We’re Coming (Out)

It is good to be seen as human in a world that continually discards us and continues to bury us alive. Most of us are already dead to our families. I’m not in the least surprised by the hatred I’ve encountered throughout my existence. However, I’m moved that there are people who see me as human in a world that demands I keep tucking myself in a grave of shame and guilt for breathing.

Perhaps one day there will be room for me to coexist with people on the African continent and the planet as my true self and be accepted. That said, my relationship with God/ The Universe transcends all human understanding and limitations imposed by church or state that limit my existence to something subhuman.
I have people that raised me in the church and those I grew up with that have taken the path of eternal condemnation of my existence. I tear to pieces every time I talk about it. But I’m steadfast and immovable in being anchored to my core.

I can’t begin to tell you how much work has gone into working with this heaviness that has weighed me down in the past. It doesn’t weigh me down anymore. It lives in tandem with my breath. It anchors me brave, it anchors me loved, it anchors me visible and grounds me enough to hold others who are struggling living in their own bodies.
We have been damaged by society, hetero-normativity, toxic religion, our own families. We keep working hard to survive ourselves. There are implosions of our souls everywhere we look, be we transgender, bisexual, lesbian, gender queer or anything else that the world won’t accept. Yet we stand. Continually.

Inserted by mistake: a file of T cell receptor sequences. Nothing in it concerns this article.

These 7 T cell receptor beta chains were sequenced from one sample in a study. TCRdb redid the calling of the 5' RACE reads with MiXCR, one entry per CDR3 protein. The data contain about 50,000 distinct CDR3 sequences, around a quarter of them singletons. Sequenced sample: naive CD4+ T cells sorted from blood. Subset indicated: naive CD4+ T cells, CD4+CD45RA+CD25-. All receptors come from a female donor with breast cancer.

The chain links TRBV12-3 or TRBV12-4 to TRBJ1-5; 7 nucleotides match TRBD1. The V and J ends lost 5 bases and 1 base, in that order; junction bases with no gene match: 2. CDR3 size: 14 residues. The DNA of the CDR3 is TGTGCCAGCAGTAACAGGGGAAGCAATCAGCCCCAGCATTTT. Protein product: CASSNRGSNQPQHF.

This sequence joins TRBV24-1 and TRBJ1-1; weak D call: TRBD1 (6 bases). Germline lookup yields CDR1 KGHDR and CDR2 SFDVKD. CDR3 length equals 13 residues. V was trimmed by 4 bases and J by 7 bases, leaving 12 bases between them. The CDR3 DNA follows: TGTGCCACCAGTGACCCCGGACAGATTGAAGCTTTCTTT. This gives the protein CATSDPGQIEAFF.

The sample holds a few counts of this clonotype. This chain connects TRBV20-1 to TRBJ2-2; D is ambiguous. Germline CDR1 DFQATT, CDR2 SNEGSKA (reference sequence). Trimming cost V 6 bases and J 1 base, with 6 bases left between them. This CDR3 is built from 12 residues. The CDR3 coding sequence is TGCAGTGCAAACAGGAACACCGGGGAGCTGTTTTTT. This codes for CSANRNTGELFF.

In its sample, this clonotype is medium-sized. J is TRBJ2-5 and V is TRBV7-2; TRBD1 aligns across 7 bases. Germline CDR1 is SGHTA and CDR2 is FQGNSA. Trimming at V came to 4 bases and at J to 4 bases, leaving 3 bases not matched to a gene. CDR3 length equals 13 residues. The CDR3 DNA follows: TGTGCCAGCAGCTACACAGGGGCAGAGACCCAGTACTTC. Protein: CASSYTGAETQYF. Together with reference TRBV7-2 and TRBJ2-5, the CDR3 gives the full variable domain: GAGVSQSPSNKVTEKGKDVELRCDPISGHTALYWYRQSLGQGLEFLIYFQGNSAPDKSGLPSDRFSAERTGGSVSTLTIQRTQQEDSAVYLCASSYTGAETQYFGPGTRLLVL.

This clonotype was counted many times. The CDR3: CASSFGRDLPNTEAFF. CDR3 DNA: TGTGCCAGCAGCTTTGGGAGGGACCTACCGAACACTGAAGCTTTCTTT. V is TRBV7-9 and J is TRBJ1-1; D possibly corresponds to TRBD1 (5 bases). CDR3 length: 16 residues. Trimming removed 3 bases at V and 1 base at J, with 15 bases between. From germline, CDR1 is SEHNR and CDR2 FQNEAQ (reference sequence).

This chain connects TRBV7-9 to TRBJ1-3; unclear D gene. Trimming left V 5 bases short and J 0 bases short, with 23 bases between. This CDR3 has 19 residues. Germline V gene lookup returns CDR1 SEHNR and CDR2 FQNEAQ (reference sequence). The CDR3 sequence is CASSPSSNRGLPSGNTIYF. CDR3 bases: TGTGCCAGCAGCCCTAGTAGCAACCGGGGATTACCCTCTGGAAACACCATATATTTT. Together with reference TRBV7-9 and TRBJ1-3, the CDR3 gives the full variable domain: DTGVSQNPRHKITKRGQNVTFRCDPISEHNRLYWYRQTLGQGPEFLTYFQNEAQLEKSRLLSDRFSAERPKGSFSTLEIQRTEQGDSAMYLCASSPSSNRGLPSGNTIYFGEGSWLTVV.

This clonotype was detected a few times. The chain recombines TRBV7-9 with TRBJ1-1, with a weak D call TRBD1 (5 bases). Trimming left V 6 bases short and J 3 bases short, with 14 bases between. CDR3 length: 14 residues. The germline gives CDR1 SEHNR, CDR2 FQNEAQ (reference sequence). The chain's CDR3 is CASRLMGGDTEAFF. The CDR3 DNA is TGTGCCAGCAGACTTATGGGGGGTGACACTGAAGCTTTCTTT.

A day shall come when we’ll all be human again. And nobody will care how we love, or who we consensually have sex with. I am furious at the pace it’s taking the world to realise that its footsteps are red with our blood. Or that the air is thick with our every decibel of scream. We’re dying. Dying to be loved too. Dying before we’re dead because we don’t exist to our families, communities, governments.
That said, we shall not be removed or erased. We’re here.

Image by Robert V. Ruggiero.

Published by: Frank Malaba

Frank Malaba is an actor, playwright and a published poet. He was born in Bulawayo, Zimbabwe and currently resides in Cape Town, South Africa. He has performed on stage and television in both countries. He has a passion for using poetry, storytelling and theatre as a method of healing for both himself and others. His poetry has been presented both at home and abroad. Frank is currently developing a two-man play entitled “Broken Pathways” which will be touring internationally. In 2014 Frank was recognised by Mail & Guardian's 200 Young South Africans as an Achiever in the category of Arts & Culture.

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